The Algona Republican from Algona, Iowa on September 26, 1894 · Page 4
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The Algona Republican from Algona, Iowa · Page 4

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Algona, Iowa
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Wednesday, September 26, 1894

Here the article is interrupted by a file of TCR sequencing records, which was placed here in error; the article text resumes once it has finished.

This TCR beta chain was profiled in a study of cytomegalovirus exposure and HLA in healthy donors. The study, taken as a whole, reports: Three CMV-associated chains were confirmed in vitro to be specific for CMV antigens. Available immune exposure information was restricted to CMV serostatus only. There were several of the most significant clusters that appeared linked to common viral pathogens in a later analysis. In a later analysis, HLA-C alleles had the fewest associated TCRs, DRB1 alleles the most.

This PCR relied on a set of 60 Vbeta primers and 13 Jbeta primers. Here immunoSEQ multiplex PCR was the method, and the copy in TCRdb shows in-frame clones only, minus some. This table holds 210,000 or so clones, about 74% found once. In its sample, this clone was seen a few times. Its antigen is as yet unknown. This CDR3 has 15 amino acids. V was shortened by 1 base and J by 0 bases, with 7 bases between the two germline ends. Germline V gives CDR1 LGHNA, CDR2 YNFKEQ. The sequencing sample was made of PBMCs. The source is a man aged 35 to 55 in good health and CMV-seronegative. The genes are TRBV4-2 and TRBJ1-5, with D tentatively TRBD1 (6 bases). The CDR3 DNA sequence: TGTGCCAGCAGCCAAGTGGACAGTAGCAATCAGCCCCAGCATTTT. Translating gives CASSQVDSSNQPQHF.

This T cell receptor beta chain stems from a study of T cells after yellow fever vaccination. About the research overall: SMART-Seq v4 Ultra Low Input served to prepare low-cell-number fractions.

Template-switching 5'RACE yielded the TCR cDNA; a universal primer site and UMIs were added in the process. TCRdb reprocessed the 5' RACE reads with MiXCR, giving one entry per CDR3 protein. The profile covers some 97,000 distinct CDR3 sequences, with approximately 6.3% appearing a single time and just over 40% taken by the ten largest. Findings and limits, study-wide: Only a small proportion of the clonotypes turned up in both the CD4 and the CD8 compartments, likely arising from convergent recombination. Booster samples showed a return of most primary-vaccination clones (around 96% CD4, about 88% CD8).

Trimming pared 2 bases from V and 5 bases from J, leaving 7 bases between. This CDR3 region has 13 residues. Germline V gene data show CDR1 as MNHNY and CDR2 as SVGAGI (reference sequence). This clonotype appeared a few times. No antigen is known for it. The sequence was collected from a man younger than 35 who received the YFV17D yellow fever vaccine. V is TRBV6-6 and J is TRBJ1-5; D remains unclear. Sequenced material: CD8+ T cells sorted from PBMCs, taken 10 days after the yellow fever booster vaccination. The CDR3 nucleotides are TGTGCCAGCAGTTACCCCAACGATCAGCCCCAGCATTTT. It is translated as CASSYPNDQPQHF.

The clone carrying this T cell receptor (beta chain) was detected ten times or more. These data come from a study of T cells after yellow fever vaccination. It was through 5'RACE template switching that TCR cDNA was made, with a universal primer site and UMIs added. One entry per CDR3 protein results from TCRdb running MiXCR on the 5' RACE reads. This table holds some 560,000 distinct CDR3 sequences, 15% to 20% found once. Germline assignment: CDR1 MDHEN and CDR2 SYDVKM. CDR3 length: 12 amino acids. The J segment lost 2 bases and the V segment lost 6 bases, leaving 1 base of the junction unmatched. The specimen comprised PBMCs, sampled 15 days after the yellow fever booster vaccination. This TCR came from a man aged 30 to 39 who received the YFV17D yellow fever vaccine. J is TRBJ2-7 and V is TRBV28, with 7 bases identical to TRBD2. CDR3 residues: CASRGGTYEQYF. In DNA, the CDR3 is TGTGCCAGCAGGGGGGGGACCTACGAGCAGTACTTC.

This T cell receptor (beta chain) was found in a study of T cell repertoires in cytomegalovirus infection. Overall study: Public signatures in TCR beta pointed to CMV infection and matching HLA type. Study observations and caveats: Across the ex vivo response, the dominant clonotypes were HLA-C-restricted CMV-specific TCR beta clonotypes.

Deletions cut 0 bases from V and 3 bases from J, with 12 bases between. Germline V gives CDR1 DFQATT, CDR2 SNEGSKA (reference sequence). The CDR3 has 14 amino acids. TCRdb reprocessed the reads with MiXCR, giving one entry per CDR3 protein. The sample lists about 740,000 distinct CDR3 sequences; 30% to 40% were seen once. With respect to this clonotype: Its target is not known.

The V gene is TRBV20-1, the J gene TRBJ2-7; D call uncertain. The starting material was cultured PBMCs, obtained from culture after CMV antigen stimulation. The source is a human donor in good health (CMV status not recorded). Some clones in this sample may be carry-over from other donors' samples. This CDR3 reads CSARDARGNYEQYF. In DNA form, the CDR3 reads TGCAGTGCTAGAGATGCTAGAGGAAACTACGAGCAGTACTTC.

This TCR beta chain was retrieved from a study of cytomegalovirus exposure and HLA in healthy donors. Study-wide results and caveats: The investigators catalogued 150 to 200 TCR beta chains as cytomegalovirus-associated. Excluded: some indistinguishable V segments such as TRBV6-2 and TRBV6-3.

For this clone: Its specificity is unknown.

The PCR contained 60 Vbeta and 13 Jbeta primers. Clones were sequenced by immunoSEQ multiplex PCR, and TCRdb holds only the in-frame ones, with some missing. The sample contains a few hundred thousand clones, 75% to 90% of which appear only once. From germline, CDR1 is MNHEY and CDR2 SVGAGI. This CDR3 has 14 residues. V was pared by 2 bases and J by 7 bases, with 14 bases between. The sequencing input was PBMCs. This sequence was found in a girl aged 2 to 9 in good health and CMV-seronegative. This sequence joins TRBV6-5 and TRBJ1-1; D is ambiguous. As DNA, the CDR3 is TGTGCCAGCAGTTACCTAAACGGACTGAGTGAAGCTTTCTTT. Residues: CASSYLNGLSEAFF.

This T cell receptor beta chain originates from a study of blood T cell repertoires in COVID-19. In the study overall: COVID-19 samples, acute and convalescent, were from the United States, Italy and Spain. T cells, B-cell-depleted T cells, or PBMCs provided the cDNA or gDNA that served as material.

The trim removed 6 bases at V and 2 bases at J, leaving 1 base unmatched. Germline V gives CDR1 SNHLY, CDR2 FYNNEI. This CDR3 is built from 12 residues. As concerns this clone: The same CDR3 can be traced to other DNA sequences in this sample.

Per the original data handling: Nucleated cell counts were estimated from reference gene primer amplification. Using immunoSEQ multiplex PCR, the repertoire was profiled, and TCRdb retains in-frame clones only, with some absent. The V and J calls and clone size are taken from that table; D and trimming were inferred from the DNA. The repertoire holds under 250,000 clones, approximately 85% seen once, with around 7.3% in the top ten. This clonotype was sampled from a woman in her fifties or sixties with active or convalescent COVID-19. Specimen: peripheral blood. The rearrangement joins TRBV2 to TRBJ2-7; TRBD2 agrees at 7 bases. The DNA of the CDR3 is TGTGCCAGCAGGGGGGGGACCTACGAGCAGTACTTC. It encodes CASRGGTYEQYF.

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¥f AIGONA REPUBLICAN BY MILTON STAR!?. ttst-m* at Subscription. 6 copj, one frfcfcf, Ifc &4t&it66 : .-. • • • .f Lbu un6 copy.'six month*, in >dVfci>6e.: 75 9a« copy, three month*, id Mtftfl«6 40 Subscriptions conttanfc till otd«rftd Stopped ' All arrearages are paid. TtiE CYCLOttE Itf KOSSVT& The county has been visited by the most dreadful catastrophe in its history. The cyclone is conceived to be ; as powerful ah agent of destruction: arid death aa a country district is exposed to. The experience of the county Friday night will confirm that view, especially in the minds of those who were so unfortunate as to be in its track. The work of devastation was complete in the path it took 'over the twenty-four milen of the ' county's breadth. In that path were hundrteds. of happy homes, which now are 'in ruins. Many of the inmates have been called into eternity, and familv circles have been broken forever. The eighteen who are dead and the fifty or more who are mained make only the beginning of the list of victims. There is the indeterminable number who,are homeless, fatherless, motherless.: To many the moment when they faced death in the tempest of falling timbers was but the beginning of agoniesi ' The destruction of property is incalculable. It may amount to as : much as fifty thousand dollars ; in farm dwellings, barns, granaries, windmills, grain and stock. The fine groves which have been at once an ornament and a protection from storm cannot be replaced by inbp'ey. It will "require many years of patient toil and .care. The loss of stock is slight, and no .destruction is reported from fire., v . The towns on the line of. the Milwaukee had a narrow escape. Had the track of the storm veered but a few miles to the south and struck any of the towns the destruction of life would have been appalling. The work of relief ought.not, to lag in the hands of those who. have, been so fortunate as to escape the storm's fury. The actual destitution at tjbis time is wide spread. Even...well-to-do farmers who lost all their household effects, as well as their houses and barns, cannot immediately supply themselves with the comforts of life. Others who are renters are left in absolute destitution and wholly withoiit -re ources. They will have to h> taken care of, and they should not ; . ,be , permitted to suffer, while for the many who liaye lost ndi^only property- but have been incapacitated for work by , injuries,received, thbre shpulU |)e' .an- grudged relief, proportioned to their need. will receive rough tre&tifie&t ftt the of SfduJoaoth&Mhta fe jl ** coft&lnthtfethVBakef .wtil find his to be dough after the sixth of After htesircech at Mansoti, several ocratastlfp^Bp and told JDolHvet- that they would suplrort him at the polls this fall 1 . i -•' There Is no paper In the country that we could find littie to .'Scrutinize loftgef for a four-lineedit'dflal In sujbpoftof the admiiir istratlon tlian ittte'ttumboktt Independent. The death of. Judp. Mi P. JlosenCrahs, of Cleat 1 Lake, recalls the fact that when he was an editof iA;th.e»zaf ly days he used the Owen Love joy press that was thrown into the f iver<at Alton by the pro-slavery men in the days of abolition agitation. Judge Rosertcrans wfas an editor of ability and a citizen of high standing. « -Oil • i ' . ' 'If Arrangements, haVjO been made for a speech by Gov> Mc^inley In Des Molnes on the night o|j pc^bej 6th, Excursion trains will bQ,ritn on ajl iiie railroads, and without doubt there will be a great demonstration as well as a great speech. The republicans *of Kossuth coun ty h ave occasion to congratulat«i : tUemselvcs upon having a ticket' whiqh 1 ^ 'not open to objection at an^,ppiili.;.: ) l't«ireis I hot a weak nor an unwortfiy.pl^n^o bp'lfourid upon it. There is no candi'date. on ' t i\\o ticket who will suffer by any attack that will of can be made. As it is impregnable to assault, so will it be invincible at*tho.polis. Every man on the ticket will be elected, and by a big majority. ni'i ' ..... ; _;•,< • The nomination of C. E. Cohobn for district judge, against Mr. Quarton insures the election of .the latter,. or would liad riot that event been assured at the start.', , A NIGHT OF TEiOB/HAfQCil DATE Kossuth Csunty is Swept -tftiAi.? Night if ts Entire West td East by .a Terrible BI6HTEBH AHE KILtBD AND HOUB fHAH Pm MB WOIIDBD, Mundrtdsof Mouses art Crushed arid Sw«pt Amy as Klndliftg Wbbd, fedfns &tt Wrecked, Wind^ttiilla Distrt^htled.—the Loss of Pfopetty May Reach Up to Fifty Thousand* -* The t*ath 6f this gtoMH a Seetie of Appalling Desoktion,—List of the Dead ahd DMATM, A destructive cyclone passed through Kossuth county Friday night, It en* tered the county probably a couple of miles north of the Milwaukee railroad track, in Lotts Creek township, and ran a little north of east until it reached the Des Moines river, where it shitted a little to the north, but further on it swept to the south again, and dividing near the center of Wesley township, one part went northeast and the of the storm other south NOTES OF TJHE;PRESBYTERY., The telegraphic reports of the cyclone" appearing in the Chicago, .Minneapolis, St. Paul and Des Moines dailies were, about as badly mixed as were-the remains of the houses in the cyclone district. In the first reports, sent out Saturday noon, and to some extent in those filed Saturday evening, the statements are wild. No reporter, of course, could go over anywhere near all the ground and get back to Algona in time to write any report that day. Even if he did he would hear stories as he went of deaths .that never occurred, and marvels which never transpired outside of a quickened imagination. The report appearing in.THE REPUBLICAN today we believe to be substantially correct, so far as it goes. No report can cover more than the general facts on the surface usually conceived to bo most important—an answer to the inquiries first suggested. There were hundreds of cases of destruction of property in the outer edges of the storm's path, and numerous experiences '•of terror-stricken souls in the one moment of its passage, which will never be related, There was compressed into that breath of time, volumes of eventful history. C Interest ta Kos'siith County Readers, i • • I ••'••' • : ''H.. • at>.the Meeting ofjthe Fort podge Presbytery at' lUakftiClty., The Fort Dodge Presbytery met for its fall session, on Tuesday evening, Sept. 11, in the church at Lake City. Rev. A. C. Kaye, of Jefferson, preached the opening sermon. Rev. D. Williams, of Bancroft, was elected moderator; Rev. J. Malcom Smith, of Churdan, andMr.'W. N. Gillis, of Plover, temporary clerks. Among the items of business, the following may possibly be of most interest to the readers of the REPUBLICAN: The church atBoone, through its Presbytery, extended a call for the pastoral se/vices of Rev. Scott W. Smith, of Gedar Rapids. The church at Estherville called Rev. W. M. Evans of Sioux City. The church at Estherville was organized in 188,1, the building was erected in 1888. It has at present about 100 members and has reached-self support, paying a.salary of $900. At this meeting Kossuth county had a more prominent place than is .usual. The pastor, at Lake City* Rev. S.j.;.W.,.-S(,eele, .w.as ;i .prio; summer, it will be remembered, a supply at.Burt and- BaneBoft, ;j ' : A&'^a.lre'&dy^jbb-.. served the moderator was chosen from Kossuth, while the pastor of .Germania, Rev. J. W. Evards, was appointed chairman of. the most important committee, that on judicial business. Mr. Alfred Martin, a preacher for five years with the Methodists.in England, was licensed and given charge of DuVerne and Irvlngton. I should also mentiocl that the new pastor at Burt, Rev. W. Kelley, was present, also Mrs. Dr. Beane; of B.urt, and Mrs. Williams of Bancroft, representing the Ladies Missionary societies. The presbytery meets next spring in the .beautiful building, and with the flourishing church of Armstrong. D. W. east, tbe latter passing into Hancock county but a short distance northeast of the town of Wesley, The swath through the county varied in breadth from a mile to two p.r three miles, but the limits of its greatest destructive power were narrow The cyclone started, apparently;near Emmetsburg,'where it destroyed a few, buildings and injured a numberof their occupants. Near Cylinder a man and wife and child fell victims, and others were injured. The first death in 'this county was that of Robert Stevenson, whose place is a few miles northeast of Whittemore. From that point to'a mile into Hancock county the death and destruction wrought bear terrible witness to the power of the cyclone. The day had seen the greatest outpouring of people at the County Pair at Algona. that tbe society had .ever seen, and many who had been there were just getting back to' their homes when the cyclone struck their hoiises. The time was eight o'clock or a.' : few moments later. The sky had been cloudy for hours, and from this point of observation a bank of black cloud rested upon the northern' horizon which as the time of destruction cam. was illuminated by perpetual flashes o lightning. The noise w as an unbrpk en rumble of thunder, not for.an in stant abating, ! , -, : f After leaving this county the StOrm passed northeasterly, striking Minne sota'near LeEoy, and doing great d" am age^in the neighboring towns, yanc crossing the Mississippi into Wiscon sin. Reports tothe east are not definite, and the death list is variously : 'e,sti- mated from sixty to one hundred during its full course. . "'; MONEY! On Real Estate. HOXIE & BRUNSON. Adjutant General Longley's letter to J. W. Robinson, written in behalf of the Iowa department of the G.,A. R., is a very appropriate fraternal response to the reports of loss and death in this county, outfit is safe to predict that the department will never receive a bill of expenses from Kos- sutli county. Kossuth county is one of the richest in the state, not only in her accumulations but in the earning capacity of her fertile soil. Happily, the latter can not be blown away. This county can take care of herself and will do so, Lovi P, Morton has been named by the republicans of New York as their candidate for Governor and there is little question as to his election by a good majority, As one indication of the prevailing disposition among democrats to get away from out of the G, O, P, elephant, Gov. Flower has signified his refusal to run for re-elec- C. A. Schaffter, editor of the Eagle Grove Gazette, died on Tuesday of last week, of paralysis of the brain. He was fiftyVeigh't years of ago, and one of the able, success^ iul and popular numbers of the craft, He was above all a genial, kjndjy m.an, whose memory will be treasured by such IP knew Wm, GEO. W. HUNTER, Good Rig for Commercial and Business men furnished on short notice. Stantlarci Brefl Trotters and Pacers FOR SALE OR TRADE, Thorington street, lltfAna Tnuro South of Hotel TennanJ. ttlgvllftj Wnft* —————4- THE DEAD. IN KOSSUTH COUNTY. ROBERT STEVENSON. MRS. GEO: W. BOEVERS and child 4 years old. ; ' Geo. Holman's child, 3 months old. JACOB DINGMAN, of Fort Dodge Two children of Fred French. s Albert Rockwell's 2-year-old son. , WM. SCHWBPPE and two children 10 and 3 years old. ; i Child of Johp Eden. IN HANCOCK COUNTY. MOSES CASLER and wife. MRS. TWEED, 70 years old. Two children Of Alex. Tweed. Daughter of .Alex Tweed, 18 old. years THE INJURED MRS. ROBT. STEVENSON, rib broken. MRS, CARL BARRICK, Mr, Barrick and several children, CHAS, LEE, wife and five children. GEO. W. BOEVERS, infant child and adopted boy. HORACE SCHENCK. MYRON WM, SMITH PUTS IN-— TILING, ANP SEWER PIPE And does aJJ kinds pf di&?« work. J. have bad an experience often years at tbia work and guarantee satisfaction in every respe.ot/. Oaji or address, WM, gMiys, Algrona, Iow», Es- Congressman A. J. JJolmes has con* seutecj to allow the use of his name as a for 'the office of attorney for county, S\nn«iit: last \ve«k with a $12,00 PER M, ON CAflHULGONA, SCHBNCK and 4 child MRS. child. MRS, GEO, IIOLMAN and ren. MRS. M. W. FERGUSON and child, Claus and John Edon, MRS. CLAUS EDON, THOS. TWEED and two children, Alex Tweed's wife and 4 children, MRS, ALBERT ROCKWELL. MRS, FRED FRENCH, both arms broken, MRS. F. MEYERS. The above is not a complete list of those who were injured. It is impossible to secure that, The number is not less than fifty in the county, and a large proportion are children, «* J, A, Hamilton & Co, PATH OF THE STORM THE SCENE AT STEYJStfSQN'S, The storm struck tbis pousty first a tbe place of Robert steyeneon, about three and a half miles northeast of WhiWempre, M?, S^Yepson baa jusfc arrived bo»e from tbe county fair and whe» tbe eyelpne strBefc tbe bouse be was, at tbe aoor trying to boia it sbwt, ao4 Mrs, Stevenson and her five children were w tbe b9«s fl . Wbeo tbe stow ba<J passed Mr. Stevenson was beard groaning and was found a few rods frow where the hous.9 jaapjegeof pioer, Mra, serious, ana kw. five withQutany. HJJW L , tbe 4ejtru.o$ieu wroug^ fceje .._ teap ficajW temw»fr$& _„„ whq teye Yis,ifeed tb§. 81 declare that the picture of the head in three placps, and either one of the injuries would have proven fatal, Stevenson's son Jessie #ot home from town about one o'clock in the night, Stevensdn having in the mean time been taken to the house of John Butler, a short distance to the north. A physician was summoned as speedily as possible; but Stevenson only lived till haliE past seven in the morning, A number of hogs Were killed, others were tnained, several having their backs broken, and poultry were scattered and killed, or left alive but featherless, One horse was killed, The schpolhouse near Stevenson's was wrecked, and the Larson house, a short distance north, all went but one small bed room, Which Was left, 1 » The family were Unhurt. One of the 1 Larson boys, who was out of doors, was sent spining out on the prairie. He was able to keep the use of his legs but made some long jumps. The next principal point where death and destruction were wrought was on the Henry Durant place, about three and one-half miles northeast from., Steven son's. ...- •//.-• '. ON THE D.UBANT PLACE. , There were fourteen people in the house on the Durant place, the Carl A. Barrick family who lived there,. and the Charles Lee family, • who stopped there for shelter during the threatened storm, on their way home from the county fair, Barrick. and Lee being brothers-in-law. The house and every structure on the place was. completely demolished, and nearly every person in the house was injured ; to some extent. Mrs. Barrick" was hit by something in the middle of the back, which injured her spine and paralyzed the lower part of her body and her lower limbs. In case she recovers she- is quite likely to be an invalid for life. Mr. Barrick was hit on the top of the head,, and was given a serious scalp wound. His boy was also hit on the dead but will recover. Mrs. Lee's nose was split open, her oldest girl was badly wounded on the top of her head, and her boy, six years old, was struck on the top of the head and will possibly die. Two' other' children received lesser injuries, and two escaped unhurt. \ The Barricks and Lees were ,takeh to the Beglmaif place in the night, and the house was converted into a. hospital.' Dr. Morse was up there all night. The Barrick'. family 'was rendered completely destitute. Everything in theilipUBe went,' '4n.d/even ; the clothing on their-bddies.wai;'-,t6ri) ^ijto shreds: All • the = .debji? /, was/' swept from the foundation of the house, a/nd ; next morning a yearling heifer was found in the cellar, where it had fallen or been blown in. A number, of. hogs on this farm were killed. . AT FRED POMPE'S. •:''•' The, Fred Pompe place, a mile and a half northeast of Durant's, got the full force of the cyclone. The house was completely wrecked right where it stood, the walls and pieces of roof go- Ing down in sections. Mrs. Pompe andiive children were in the hoUse, but not one of them got a scratch. They were huddled together near a bed and were cooped in by the collapsing walls. Mr. Pompe, who had taken - in the fair and was still in Algona in' the midst of its exbilerating effects, got along in the middle of the night and found his spouse .with her children around her sitting placidly in the Hd6fi« stood the slot ffi, lift; got* a* fras baking fof tfie cat&6He MB at th* fiif « and tfhlfi th« ift»» came the flfft blew out of the stove afcd tfr* dangeted the desttuctioti 6f the house, but b«f exefttefts saved It. Swan Olsen'e batn \*as & total wttefc andagteatdealof property Wfts rained, bnt no lives were lost, Oh&§. fteltdn ft as »et §d terttinftte* Hehftd aa afitt bfoketv afid Alfred Nelson had his tiose a«d chlti bfoketi. Pete* j\. Walked plaes wa§ in the ftiMf e&eiaaie nienstef, tout it high abate show* any ual disturbance. Have of , ifiiftir fa«a itedand the barns we & wreck- • f he Beglmaif f atnily acted the j&ait of the Gfapd Sainaf itaa , taking in the Bar* ticks and the Lees, several of whom were undergbiHg agonies from fatal hunts received in the Henry Durant house, There were fourteen -taken from the Durawt place to Beglinai* '§ in the flight, all but two children sufc fering tortures from mangled limbs and lacerated bodies, and some of them with not enough clothing on to hide their nakedness. The'Beglmair place was at .once a hospital, filled with 'oaning and shrieking victims. Dr. prse got to the scene in the early morning, and he and others present describe it as one of hoitof, Baffling ing description. It was the wildest night ever known in this region, with devastation and death on every hand, The granary of John Herman, east of Pompe's, was wrecked, It was seemingly filled up to the roof with wheat. and oats, which were mingled together and spread over the ground, midst of the ruins, like an old mother ben with her brood under, her wings. It was too dull there for Pompe and be went on to Beglmairs to 'appropriately celebrate the occasion.' The Pompe horse barn was carried away with the exception of a piece of. floor where the five horses stood; with the manger and a section of wall in front of them, Tbebprses were left there, tied to the manger and were unhurt, and apparently unruffled by the terrific war of the elements which had. raged about them, VIEW OF THE MONSTER. TBE CYCLONE AS SEEN AT KJNYON'S, The D, D, Kinyon family witnessed the approach of the cyclone from the west, and they describe it as a horrible spectacle. The cloud came down like! an immense elephant's trunk, and as it struck the earth it seemed to suck up into itself every vestige of everything that was movable,.. Tfte noise was that of the roar of the thunder, accompanied with a DEATH AT BOEVERS, THB>WOBJC DONE AT BOEVEBS', About three miles nearly due east of Pompe's stood the handsome residence and ample barn and outbuildings of Geo. W. Boevers. It was about three miles directly north of Algona. The place .was a new one. Geo. W, Boevers is the son-in-law of Christian Dau; whose residence and buildings are scarce' half a mile beyond. Mr. Boevers had been living in the house only about a year. He and his family, consisting of his wife and two children and an adopted boy twelve years old, had just jot home from the fair and were all in .he house. When the cyclone struck he house all its occupants were rush- ng for the cellar, but none of them reached that place of safety. The ipuse , was torn to pieces and the wreckage was carried for rods, most of t northeast, but some, of it directly tost into the road. It was here that ilrs., Boevers and her little girl were ound, both in a dying condition:- The ast that Boevers remembers he 'heard ris wife screaming. Then he knows heard the organ playing.- He -was lalf dazed when the storm passed, -but had his baby in his arms, and with .bait he some way made his way to Christian Dau's house, With t assistance from there he* went back, and just in time to be with his wife and child in their expiring agonies. His 'Wife hardly groaned afte,r, he jeache^i her, and. the poor 'little girl -wailed "Papa, Papa," and died with the words upon her lips. " THE STOBM AT ITS WW1ST, : The violence of the cyclone 'Was , at no point lesa restrained . than here. There were but a few trees on the premises, and for that reason, there is left less of the chaotic tangle of debris that is to be seen a mile further on, at Myron Schenck's.' At Boevers?.. everything is leveled except the barn, which was packed full of hay and<grain. Only the west side of the barn remains in place, and this is bent in the form of a semicircle and left standing against the hay. The wreck of the wind-mill lies prone not far from where it stood west of the house. Tbe house walls are partly intact, but no two walls or parts of the house are left together. A great part of it is kindling wood, arid is scattered for some rods beyond the north and south road. The furniture Th« house which went UC latet •" " 'Miw oaltj th* J«f»» „ fcswtd mifc aad thfe Studding and ficfifttlifag sawed at the Algoha saw mill, which suptolied the cdunty with intich of the bunding ffla- t«f Jala thefl usfed. The house was suf- foufjded by great eottonwood trees, and fay 6 Kreat vafiety. ot fruit tfees and sbfubbery, and there Wete twc* immense baths, with gtafiaties* Wood- 1UUJLUCUOO UaillDj) TV1VI1 J^l sheds and outtiotises. The cyclone With the besdffl <Jf ,fae buildings afid bbddy wftS killed, ik. the jlrl Lucy iildren and the'r Schenck, Were all the little girls swept the place deatriiction, and twes ^etit, but _ Mrs. Myron gchen Haswell, the three gran^fatherj H In the house, One ling sowpd, The mass ot t inky pjpud was almost constantly Hjuminated by the flash of lightning- . At intervals, here and there, it swept up from tbe ground, then came down again with a terrible concussion larger on, The Kinyon house itself was a . little out of the track and was left standing, but the barns, the windmill, ajd all tbe outbuildings are a wreck, All OF nejgbbprhpQd nortbweji; of na were many farms m the gen, track of™? eyelone, where no. killed, »pr anylppay geiioujly ut where thQi»§ftBd| af dpi' ,ars wprtb of property. went to was earned in a went into small bits, not a whole article being anywhere to be seen. The stove was widely distributed in broken pieces, and small articles and clothing went into an indescribable mix. The lath fence along the road was laid down and covered with a miscellaneous lot of wreckage. A harvester was carried forty rods into a cornfield and left bottom side up. There were an immense number of chickens; turkeys and ducks, many hundred j and large numbers were scattered about the place dead, many being disemboweled, Saturday - morning thore were dozens of turkeys completely plastered over with dried mud, hardly able to move but standing amid the scenes of destruction, pictures of abject melancholy, A dupk which had been kicking about all night with its head pilloried by a plank, w&s. liberated by a passer-by, A year* Hng calf lay deafl east- oj the barn, ^nfl a horse found in Jhe ruins has sioce died, Tbe barb wire on the f enpe east P£ tbe rd ad is epyered with bay, and the stuff in the meadqw, which stretched a mile to the east, in* dicates that the air carried almost, 8, solid mass, A wllpw hedge, running north and forming, the eastern of this fleld was length, Saturday age ftpm the Bo^yerg pl»6§ L among them mattr^feses, feithpto' a milk ea» with the tattials B M " with an olO, bat Stuffed i» theto »B4 great pies of tin. The beto for Its entire length was lined an th§ west y, whwh mm toe " to d^lodg were WQY§» U% ; . the, At :m vuctioB of stock here was an4 the loss of property will ipg w bpld t&e <j$er Q had been put to bed\ up stairs* "and When the stOfiB becatfflp so threatening Mrs. SChenck said ahe\ would gO tip and bring her down. She started and and so did the gfattdfatnei, but the cyclone struck the house. al stant, and the house and all .. in it were burled one hundred fei the east, and the f uihs tossed into' „ heap, The little girl wa& carried some six rods and lodged Under & commode up against a Willow hedge, Horace Schenck and Mrs. Schenck and baby were pinned down, by a big oak beam and by a pile'of boards, and one little girl was cornered: up a little way off, Myron Schenck) When he saw what was coming, ,w.as out at the barn, but- lie made a determined effort and reached the bouse and was about to g6 in when he was hurled back into a large lilac bush, to which he held fast till the cyclone passed. When he saw the house go he supposed that all in it must be killed, but as quickly as he could he ran to the ruins calling. His. wife soon responded to his call, but it was some time before she ,and her baby, Which she found right at herf feet unhurt, could be got put, the oak beam was so heavy. Horace Schenck was pinioned down in the samCa way and was extricated' with . difitjktty. The children were not all fpurid*Hlyi lights could be, brought from the. Joe Thompson,place, half a mile east. The children and Mi's. Schenck were without; any seriOUs injury, but Horace! Schenck, Who, is 72 years Old, was rendered unconscious.. He was held down by a timber which rested on' his back v and a nail in the timber was driven into the fleshj aud he was given, sev- eral'scalp wounds and bruises. Alden Winter and Miss Lucy Haswell were unhurt, as'was Myron Schenck. The! hired man, John Anderson, -was cov: ered up in the wreck of the: barn, buj soon Crawled out. ....... v- The cellar at this place, as ;at Boev erS', was wholly undisturbed. Hat the Boevers and Shencks been able reach their cellars the storm wou; have' been as a zypher to them. Owing to the labyrinth of wrect trees north of tbe site of the house, place cannot be cleared up without vast amount of .work, and the ,m,p: loss in the barns and buildings amp to several thousands of dollars, if • The 1 Schenck school house !;stoo few -rods east,- on a lot < joining Schenck place.- The .foundation, there now, but there is no sign house eveu restedt -uppn. it. the'hollbW'nTteetfrdas east,' ,bouse is to. be seen •all'.tftfgevDer, an* looking as though dropped bodily fn the clouds.- ..The teachers'ViCljair, a desk are undisturbed, and the, : fci ture is.apparently as the, stor)n,'.jp) it, but the walls went to -pieces ithe shock of the fall. ' , ' SAFE IN THE CELLAR.' The Joe Thompson family, livi- half 9. mile east of Schenck's, was f not only,family so far heard from as 1> ing got into the cellar. All the fafTO except Mr. Thompson disappeared! | A the cellar at the first alarm, and' ^ it was discovered that the head oi*O., family "was absent, Frank Thonl__ raji up after him and dragged him ^ ily below, just in time to avr j shock,. When that came it cracked the walls together, and on leaving them swaying, theXpfctiio. and plaster majnly gone, the f urnitfcr jammed into one room and the window- completely gone. The . ThompsonX ' home stood in the edge of the native Y timber, and the latter, great oak trees, / were broken, down or wrenched and split. An prchard of large trees is a ruin. The barns on the south side are wrecked, and the wind'mill gone. Five horses were covered up ,under the prostrate walls, which went down as $at as the floor was, and seemingly as near the ground, but Frank Thompson, who was a hero that night, got every one of tbe five out, and not one of, them was in the least hurt, but a hog lay nearby with a scantling driven through it, ' Down through tbe woods across the bed of the, Black; Cat, .as.fjar.as the ateibbofl place, there was a perfect tangle Qfpyog^atetrefgj'an^Jtb? roaa Tbe fannj3,.j>£, jQbnjFox,' Michael , of tbe storw to come Jn for a general destruction, of bwiJdiuggrexeeptlng the. living houses, but nojjvep w§r§ destroyed ana nobody AT JttOJS'8, / At tb§ Place sf Daniel Bic§ tll§ tatt t tfee eyoione; swislied ,^put .premte^ QUO\38ly, Without Waking ,»ny qempjgt Wreck, Tbe Q«tbujiaing§ we^ Riven violent shaking, »nfl a ^ jjouse W n d §e,t dQwn"|n .ffie , king a wiB<Jft?',°P.